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Maryland man receives first successful pig-to-human heart transplant

Maryland man receives first successful pig-to-human heart transplant
David Bennett, a 57-year-old from Maryland, became the first person to successfully receive a heart transplant from a genetically modified pig. Photo courtesy University of Maryland Medical Center

Jan. 10 (UPI) -- A Maryland man became the first person to receive a successful pig-to-human heart transplant.

David Bennett, 57, is "still doing well" three days after the first-of-its-kind surgery, and will continue to be monitored to determine whether the transplant, conducted at the University of Maryland, provides lifesaving benefits, the university said in a statement.

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"This was a breakthrough surgery and brings us one step closer to solving the organ shortage crisis. There are simply not enough donor hearts available to meet the long list of potential recipients," said Dr. Bartley Griffith, the doctor who performed the surgery.

"We are proceeding cautiously, but we are also optimistic that this first-in-the-world surgery will provide an important new option for patients in the future."

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The surgery took nine hours and saw doctors replace Bennett's heart with one from a 1-year-old, 240-pound pig that was bred and had its genes edited specifically to provide organs to humans.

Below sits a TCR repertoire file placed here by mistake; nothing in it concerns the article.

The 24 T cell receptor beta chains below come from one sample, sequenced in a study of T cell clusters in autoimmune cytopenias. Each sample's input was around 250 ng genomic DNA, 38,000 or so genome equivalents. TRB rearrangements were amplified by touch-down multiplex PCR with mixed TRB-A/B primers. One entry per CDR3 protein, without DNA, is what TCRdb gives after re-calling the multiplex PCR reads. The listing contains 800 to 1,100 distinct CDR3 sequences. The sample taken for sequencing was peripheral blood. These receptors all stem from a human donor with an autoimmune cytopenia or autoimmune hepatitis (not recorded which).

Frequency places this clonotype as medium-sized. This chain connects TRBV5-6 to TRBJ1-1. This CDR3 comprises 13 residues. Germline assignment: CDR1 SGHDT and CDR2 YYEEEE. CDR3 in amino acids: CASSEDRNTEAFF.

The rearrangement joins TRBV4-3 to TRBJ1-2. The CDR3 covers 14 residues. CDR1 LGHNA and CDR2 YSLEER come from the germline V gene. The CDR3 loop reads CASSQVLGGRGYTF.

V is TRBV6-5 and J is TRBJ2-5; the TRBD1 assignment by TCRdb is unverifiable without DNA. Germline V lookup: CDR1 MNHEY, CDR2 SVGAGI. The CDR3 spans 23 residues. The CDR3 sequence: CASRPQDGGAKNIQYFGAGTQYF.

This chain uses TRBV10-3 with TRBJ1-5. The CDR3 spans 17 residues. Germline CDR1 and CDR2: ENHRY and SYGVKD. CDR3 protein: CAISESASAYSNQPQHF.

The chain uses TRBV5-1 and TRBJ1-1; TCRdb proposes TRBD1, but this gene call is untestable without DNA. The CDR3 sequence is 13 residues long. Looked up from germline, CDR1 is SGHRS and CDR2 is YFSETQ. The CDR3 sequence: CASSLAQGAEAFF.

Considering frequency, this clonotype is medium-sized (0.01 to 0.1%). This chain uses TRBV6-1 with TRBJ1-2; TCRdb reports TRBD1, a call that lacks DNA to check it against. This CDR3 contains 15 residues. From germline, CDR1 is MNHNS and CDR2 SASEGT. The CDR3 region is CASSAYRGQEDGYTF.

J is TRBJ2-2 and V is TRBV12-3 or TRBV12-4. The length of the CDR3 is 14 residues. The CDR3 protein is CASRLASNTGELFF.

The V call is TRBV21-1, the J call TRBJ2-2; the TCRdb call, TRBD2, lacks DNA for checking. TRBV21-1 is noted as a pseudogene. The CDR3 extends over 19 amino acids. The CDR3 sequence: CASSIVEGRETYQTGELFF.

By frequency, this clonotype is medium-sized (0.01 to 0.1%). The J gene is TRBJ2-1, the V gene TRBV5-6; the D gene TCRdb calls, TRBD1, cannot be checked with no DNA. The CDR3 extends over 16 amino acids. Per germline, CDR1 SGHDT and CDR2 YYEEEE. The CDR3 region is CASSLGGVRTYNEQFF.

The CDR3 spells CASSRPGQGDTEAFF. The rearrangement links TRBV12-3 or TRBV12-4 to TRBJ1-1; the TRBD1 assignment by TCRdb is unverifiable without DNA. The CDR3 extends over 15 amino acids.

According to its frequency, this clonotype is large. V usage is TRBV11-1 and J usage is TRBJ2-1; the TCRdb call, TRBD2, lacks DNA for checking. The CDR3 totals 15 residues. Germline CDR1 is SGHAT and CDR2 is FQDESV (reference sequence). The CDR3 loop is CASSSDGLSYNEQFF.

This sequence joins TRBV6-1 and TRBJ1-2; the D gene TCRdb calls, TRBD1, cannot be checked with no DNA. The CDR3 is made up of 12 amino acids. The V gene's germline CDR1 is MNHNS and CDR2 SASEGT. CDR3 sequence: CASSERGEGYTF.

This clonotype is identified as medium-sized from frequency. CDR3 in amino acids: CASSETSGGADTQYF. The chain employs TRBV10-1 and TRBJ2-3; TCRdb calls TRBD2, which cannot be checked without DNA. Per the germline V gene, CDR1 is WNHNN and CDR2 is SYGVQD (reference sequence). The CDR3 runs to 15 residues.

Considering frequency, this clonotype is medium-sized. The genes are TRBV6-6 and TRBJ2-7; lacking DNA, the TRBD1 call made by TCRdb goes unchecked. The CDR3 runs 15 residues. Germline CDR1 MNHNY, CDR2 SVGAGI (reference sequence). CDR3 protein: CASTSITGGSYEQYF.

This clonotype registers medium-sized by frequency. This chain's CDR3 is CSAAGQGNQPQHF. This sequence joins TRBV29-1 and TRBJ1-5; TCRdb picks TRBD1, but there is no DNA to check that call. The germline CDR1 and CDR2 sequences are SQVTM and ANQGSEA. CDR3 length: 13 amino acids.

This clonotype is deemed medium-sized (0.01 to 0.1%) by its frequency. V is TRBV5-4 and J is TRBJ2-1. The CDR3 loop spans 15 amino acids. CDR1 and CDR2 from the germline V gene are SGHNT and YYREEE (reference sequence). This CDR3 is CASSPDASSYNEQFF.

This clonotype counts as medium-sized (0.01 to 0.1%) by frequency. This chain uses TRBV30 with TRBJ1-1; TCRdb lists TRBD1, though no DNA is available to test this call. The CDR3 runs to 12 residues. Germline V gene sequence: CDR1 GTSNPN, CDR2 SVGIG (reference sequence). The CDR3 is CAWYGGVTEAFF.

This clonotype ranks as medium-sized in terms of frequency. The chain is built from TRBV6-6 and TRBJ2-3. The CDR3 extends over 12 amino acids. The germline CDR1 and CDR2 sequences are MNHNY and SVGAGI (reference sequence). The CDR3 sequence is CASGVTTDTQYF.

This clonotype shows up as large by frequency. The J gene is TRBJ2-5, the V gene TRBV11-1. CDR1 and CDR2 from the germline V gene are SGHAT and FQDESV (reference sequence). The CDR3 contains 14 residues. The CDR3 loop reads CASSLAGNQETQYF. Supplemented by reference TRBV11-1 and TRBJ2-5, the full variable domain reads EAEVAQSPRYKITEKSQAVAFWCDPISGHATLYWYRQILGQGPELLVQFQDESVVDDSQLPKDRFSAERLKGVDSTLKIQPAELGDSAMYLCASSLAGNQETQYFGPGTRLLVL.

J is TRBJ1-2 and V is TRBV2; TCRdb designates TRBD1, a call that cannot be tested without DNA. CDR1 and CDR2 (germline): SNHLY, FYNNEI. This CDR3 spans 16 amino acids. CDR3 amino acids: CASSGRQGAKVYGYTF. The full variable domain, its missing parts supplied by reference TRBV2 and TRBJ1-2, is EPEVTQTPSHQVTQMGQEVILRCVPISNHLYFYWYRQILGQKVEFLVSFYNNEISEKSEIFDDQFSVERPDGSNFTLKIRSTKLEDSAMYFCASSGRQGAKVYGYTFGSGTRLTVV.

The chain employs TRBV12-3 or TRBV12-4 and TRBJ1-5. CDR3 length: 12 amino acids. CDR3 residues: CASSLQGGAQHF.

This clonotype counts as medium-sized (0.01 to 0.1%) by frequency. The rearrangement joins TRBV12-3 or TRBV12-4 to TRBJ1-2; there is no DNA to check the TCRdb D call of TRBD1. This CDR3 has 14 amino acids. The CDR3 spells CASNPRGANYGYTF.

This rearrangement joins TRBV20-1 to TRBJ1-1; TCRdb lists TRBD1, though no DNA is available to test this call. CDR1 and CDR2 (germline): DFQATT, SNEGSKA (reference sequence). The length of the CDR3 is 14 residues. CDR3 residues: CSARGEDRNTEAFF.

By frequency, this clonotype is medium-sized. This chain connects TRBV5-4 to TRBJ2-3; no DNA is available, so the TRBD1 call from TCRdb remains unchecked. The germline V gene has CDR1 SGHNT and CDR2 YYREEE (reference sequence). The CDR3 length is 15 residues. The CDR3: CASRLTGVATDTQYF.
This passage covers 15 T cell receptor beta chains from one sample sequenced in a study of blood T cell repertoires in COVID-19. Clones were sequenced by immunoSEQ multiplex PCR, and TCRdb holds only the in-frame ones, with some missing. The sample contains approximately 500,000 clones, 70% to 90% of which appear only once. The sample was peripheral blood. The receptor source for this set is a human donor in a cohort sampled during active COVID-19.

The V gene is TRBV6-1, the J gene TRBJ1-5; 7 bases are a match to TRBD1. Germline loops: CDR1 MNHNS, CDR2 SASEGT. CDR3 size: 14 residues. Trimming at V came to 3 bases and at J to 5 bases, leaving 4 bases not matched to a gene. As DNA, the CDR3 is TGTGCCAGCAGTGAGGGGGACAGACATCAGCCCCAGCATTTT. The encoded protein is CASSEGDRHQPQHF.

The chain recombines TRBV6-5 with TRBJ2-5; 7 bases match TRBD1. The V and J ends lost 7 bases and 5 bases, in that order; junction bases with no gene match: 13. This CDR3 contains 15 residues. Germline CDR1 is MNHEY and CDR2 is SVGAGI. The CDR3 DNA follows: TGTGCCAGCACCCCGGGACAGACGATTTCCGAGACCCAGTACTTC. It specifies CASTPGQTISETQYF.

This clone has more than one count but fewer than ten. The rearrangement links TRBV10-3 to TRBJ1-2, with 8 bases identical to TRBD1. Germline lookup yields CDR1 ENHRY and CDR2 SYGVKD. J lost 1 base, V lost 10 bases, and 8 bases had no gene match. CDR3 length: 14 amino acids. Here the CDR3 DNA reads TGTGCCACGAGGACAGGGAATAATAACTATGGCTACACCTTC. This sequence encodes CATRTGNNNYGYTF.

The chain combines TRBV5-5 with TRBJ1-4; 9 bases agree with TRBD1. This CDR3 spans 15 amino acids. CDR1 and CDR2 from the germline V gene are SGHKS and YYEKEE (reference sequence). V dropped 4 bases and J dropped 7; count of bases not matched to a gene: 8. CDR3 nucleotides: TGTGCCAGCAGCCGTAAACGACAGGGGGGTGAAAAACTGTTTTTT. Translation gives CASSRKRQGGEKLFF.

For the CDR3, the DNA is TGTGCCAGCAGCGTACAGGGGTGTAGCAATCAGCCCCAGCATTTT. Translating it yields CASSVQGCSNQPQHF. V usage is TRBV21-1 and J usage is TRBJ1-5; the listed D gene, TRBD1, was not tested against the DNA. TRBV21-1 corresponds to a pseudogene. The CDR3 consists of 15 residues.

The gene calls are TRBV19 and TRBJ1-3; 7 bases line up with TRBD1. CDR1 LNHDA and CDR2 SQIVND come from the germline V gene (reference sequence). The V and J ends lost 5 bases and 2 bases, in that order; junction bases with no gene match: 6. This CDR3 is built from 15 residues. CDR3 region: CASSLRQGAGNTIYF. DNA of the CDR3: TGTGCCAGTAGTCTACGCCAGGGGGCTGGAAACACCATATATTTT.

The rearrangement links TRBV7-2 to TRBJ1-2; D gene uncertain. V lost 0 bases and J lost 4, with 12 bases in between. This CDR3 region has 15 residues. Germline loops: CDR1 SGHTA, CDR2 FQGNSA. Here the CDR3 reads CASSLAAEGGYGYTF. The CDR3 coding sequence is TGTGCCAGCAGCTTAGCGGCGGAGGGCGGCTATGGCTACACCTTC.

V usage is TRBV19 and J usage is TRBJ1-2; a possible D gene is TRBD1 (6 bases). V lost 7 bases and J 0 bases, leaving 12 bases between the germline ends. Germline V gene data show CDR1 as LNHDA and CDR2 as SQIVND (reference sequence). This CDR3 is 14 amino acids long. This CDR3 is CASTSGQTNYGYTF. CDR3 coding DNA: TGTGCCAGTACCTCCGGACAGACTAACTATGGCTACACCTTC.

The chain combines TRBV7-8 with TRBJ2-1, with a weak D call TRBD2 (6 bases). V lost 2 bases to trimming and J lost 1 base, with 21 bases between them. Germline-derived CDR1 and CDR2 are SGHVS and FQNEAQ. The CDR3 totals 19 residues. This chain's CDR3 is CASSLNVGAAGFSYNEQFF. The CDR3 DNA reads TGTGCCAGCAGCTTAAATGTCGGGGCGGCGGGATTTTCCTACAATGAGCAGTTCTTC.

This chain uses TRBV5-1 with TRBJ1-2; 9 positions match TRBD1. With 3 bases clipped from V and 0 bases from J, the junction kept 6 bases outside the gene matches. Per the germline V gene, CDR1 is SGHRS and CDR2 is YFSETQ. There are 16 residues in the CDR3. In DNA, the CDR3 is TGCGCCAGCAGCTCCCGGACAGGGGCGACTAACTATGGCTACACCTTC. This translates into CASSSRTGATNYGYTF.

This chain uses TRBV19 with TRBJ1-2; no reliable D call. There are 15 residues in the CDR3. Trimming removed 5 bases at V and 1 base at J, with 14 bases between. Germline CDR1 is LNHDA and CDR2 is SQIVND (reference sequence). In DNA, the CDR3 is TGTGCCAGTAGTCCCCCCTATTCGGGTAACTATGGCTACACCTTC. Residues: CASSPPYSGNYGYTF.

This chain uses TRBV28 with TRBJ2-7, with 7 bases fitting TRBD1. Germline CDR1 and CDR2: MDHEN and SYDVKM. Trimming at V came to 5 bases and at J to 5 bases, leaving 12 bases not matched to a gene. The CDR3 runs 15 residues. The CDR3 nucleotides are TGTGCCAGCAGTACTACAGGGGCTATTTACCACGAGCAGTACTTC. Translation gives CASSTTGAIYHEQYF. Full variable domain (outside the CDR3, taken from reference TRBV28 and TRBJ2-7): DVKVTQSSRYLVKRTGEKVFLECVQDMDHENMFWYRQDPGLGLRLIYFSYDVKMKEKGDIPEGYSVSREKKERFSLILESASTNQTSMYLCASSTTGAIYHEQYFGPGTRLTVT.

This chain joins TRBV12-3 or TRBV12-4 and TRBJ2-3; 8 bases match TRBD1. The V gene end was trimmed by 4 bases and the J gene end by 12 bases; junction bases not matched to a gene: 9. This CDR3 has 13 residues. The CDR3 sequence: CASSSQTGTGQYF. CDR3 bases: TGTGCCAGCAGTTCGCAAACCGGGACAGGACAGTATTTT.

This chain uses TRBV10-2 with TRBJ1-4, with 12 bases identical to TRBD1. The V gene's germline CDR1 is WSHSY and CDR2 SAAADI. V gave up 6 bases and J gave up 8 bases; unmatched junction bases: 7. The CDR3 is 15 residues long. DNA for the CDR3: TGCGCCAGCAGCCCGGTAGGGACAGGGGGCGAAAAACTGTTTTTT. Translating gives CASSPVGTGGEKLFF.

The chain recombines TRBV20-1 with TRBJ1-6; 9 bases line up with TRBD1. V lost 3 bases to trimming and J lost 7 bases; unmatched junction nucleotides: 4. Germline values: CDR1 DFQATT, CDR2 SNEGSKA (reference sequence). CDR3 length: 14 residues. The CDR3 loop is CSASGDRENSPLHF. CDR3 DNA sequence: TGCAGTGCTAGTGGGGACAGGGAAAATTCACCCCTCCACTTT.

The pig had 10 genetic modifications that includes inactivating, or knocking out, four genes, including one that encodes a molecule that causes an aggressive human rejection response and a growth gene to prevent the pig's heart from continuing to grow after it was implanted.

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Additionally, six human genes were inserted into the genome of the donor pigs to make the porcine organs more tolerable to the human immune system.

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The transplant provided the first demonstration that a genetically modified animal heart can function like a human heart without being immediately rejected by the human body.

"It creates the pulse, it creates the pressure, it is his heart," Griffith told The New York Times. "It's working and it looks normal. We are thrilled, but we don't know what tomorrow will bring us. This has never been done before."

Bennett chose to undergo the experimental treatment, as he would have died without a new heart, had exhausted other methods of treatment and was not healthy enough to qualify for a heart from a human donor.

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"It was either die or do this transplant," Bennett said, a day before the surgery. "I want to live. I know it's a shot in the dark, but it's my last choice."

The Food and Drug Administration granted emergency use authorization for the surgery on New Year's Eve through its expanded access provision.

Griffith said the procedure required some "clever plastic surgery to make everything fit" but added that once the clamp restricting blood supply to the organ was removed that "the heart fired right up" and "the animal heart began to squeeze."

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Bennett remains connected to a heart-lung bypass machine, which he may be removed from as early as Tuesday, and is being closely monitored to ensure his body does not reject the new heart and for infections, including porcine retrovirus, a pig virus that can be transmitted to humans.

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